266957 Social Predictors of Red Cell Distribution Width - An Emerging Biomarker of Disease

Tuesday, October 30, 2012 : 9:30 AM - 9:45 AM

Matthew S. Pantell, MS, MS4 , Joint Medical Program, UC Berkeley - UCSF, Berkeley, CA
Kushang V. Patel, PhD , Laboratory of Epidemiology, Demography, and Biometry, National Institute on Aging, Bethesda, MD
A growing number of studies have shown that greater variation in the size of circulating erythrocytes, as measured by the red cell distribution width (RDW), strongly predicts cardiovascular disease events, hospital stay length, and mortality. No studies have characterized RDW distribution by social factors.

Data from the 1999-2010 National Health and Nutrition Examination Surveys were analyzed, including 13,919 non-pregnant participants ≥45 years. Logistic regressions were used to predict high RDW (≥14.0) based on education, income, race/ethnicity, marital status, and emotional support needs.

Age- and gender-adjusted models using one set of social variables at a time showed poverty (vs. high income odds ratio [OR] 2.49, 95% confidence interval [CI] 2.03-3.06) and lowest education (vs. highest education OR 1.89, CI 1.49-2.40) were associated with increased odds of high RDW. Mexican-Americans (OR 1.26, CI 1.02-1.57), non-Mexican Hispanics (OR 1.56, CI 1.10-2.21), and black non-Hispanics (OR 4.26, CI 3.61-5.01) were also more likely to have a high RDW compared with white non-Hispanics. Never married (OR 2.06, CI 1.63-2.62), divorced/separated (OR 1.53, CI 1.32-1.79), and widowed (OR 1.42, CI 1.18-1.70) participants' odds were increased compared with married people, as were those with low emotional support compared with high support (OR 1.62, CI 1.14-2.31). Many effects remained in a saturated model.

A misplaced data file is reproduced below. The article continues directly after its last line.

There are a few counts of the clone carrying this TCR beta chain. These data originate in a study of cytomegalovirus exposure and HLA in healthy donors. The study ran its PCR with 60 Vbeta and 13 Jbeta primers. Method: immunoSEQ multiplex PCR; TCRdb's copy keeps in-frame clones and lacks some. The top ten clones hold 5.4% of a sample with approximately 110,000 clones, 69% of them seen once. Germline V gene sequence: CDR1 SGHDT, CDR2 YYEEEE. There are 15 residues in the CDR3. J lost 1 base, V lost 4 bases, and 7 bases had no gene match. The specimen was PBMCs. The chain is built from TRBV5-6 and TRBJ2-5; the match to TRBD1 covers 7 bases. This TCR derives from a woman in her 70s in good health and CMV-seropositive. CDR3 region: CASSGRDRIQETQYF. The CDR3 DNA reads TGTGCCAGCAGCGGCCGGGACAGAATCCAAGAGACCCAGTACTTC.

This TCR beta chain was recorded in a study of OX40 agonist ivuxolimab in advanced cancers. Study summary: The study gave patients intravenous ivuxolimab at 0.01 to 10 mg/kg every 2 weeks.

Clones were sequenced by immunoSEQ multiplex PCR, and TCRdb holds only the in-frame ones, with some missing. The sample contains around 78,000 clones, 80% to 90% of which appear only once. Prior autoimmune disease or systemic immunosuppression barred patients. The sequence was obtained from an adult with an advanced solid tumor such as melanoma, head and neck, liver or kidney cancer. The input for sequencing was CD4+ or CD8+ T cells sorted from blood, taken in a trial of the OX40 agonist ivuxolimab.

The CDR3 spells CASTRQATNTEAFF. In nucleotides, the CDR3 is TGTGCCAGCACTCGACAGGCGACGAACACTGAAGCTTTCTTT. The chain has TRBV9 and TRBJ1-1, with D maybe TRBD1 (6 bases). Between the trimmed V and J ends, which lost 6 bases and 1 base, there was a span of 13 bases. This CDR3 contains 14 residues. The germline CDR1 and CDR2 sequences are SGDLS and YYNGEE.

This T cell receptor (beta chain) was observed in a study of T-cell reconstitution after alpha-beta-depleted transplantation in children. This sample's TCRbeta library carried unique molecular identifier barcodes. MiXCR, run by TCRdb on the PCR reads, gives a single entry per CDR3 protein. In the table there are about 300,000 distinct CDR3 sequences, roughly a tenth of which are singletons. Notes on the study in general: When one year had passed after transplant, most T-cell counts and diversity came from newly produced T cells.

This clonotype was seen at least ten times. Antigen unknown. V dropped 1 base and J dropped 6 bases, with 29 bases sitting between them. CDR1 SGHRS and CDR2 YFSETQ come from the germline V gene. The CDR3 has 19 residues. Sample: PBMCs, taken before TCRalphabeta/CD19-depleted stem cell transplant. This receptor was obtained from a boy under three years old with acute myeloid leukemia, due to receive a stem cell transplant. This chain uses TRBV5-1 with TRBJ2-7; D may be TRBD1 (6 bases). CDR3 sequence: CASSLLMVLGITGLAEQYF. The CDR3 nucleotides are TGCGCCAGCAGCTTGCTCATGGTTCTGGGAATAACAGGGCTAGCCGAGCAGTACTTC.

We observed a social gradient in RDW with disadvantaged populations having greater variation in red blood cell sizes than those with greater resources, as well as race/ethnicity effects. RDW is an inexpensive biomarker that may provide a new physiologic subsystem to investigate how social factors “get under the skin.”

Learning Areas:
Public health biology
Public health or related research
Social and behavioral sciences

Learning Objectives:
1. Explain the emerging use of red cell distribution width as a biomarker of disease. 2. Demonstrate the gradient between social factors and presence of high red cell distribution width. 3. Discuss potential biological mechanisms for the relationship between social factors and red cell distribution width.

Keywords: Social Inequalities, Psychological Indicators

Presenting author's disclosure statement:

Qualified on the content I am responsible for because: I am a public health researcher currently working at the NIH, and simultaneously enrolled in a joint MD/MS (in health and medical sciences) program focused on social epidemiology. I participated in all stages of this research project.
Any relevant financial relationships? No

I agree to comply with the American Public Health Association Conflict of Interest and Commercial Support Guidelines, and to disclose to the participants any off-label or experimental uses of a commercial product or service discussed in my presentation.

Back to: 4030.0: Social Epidemiology 1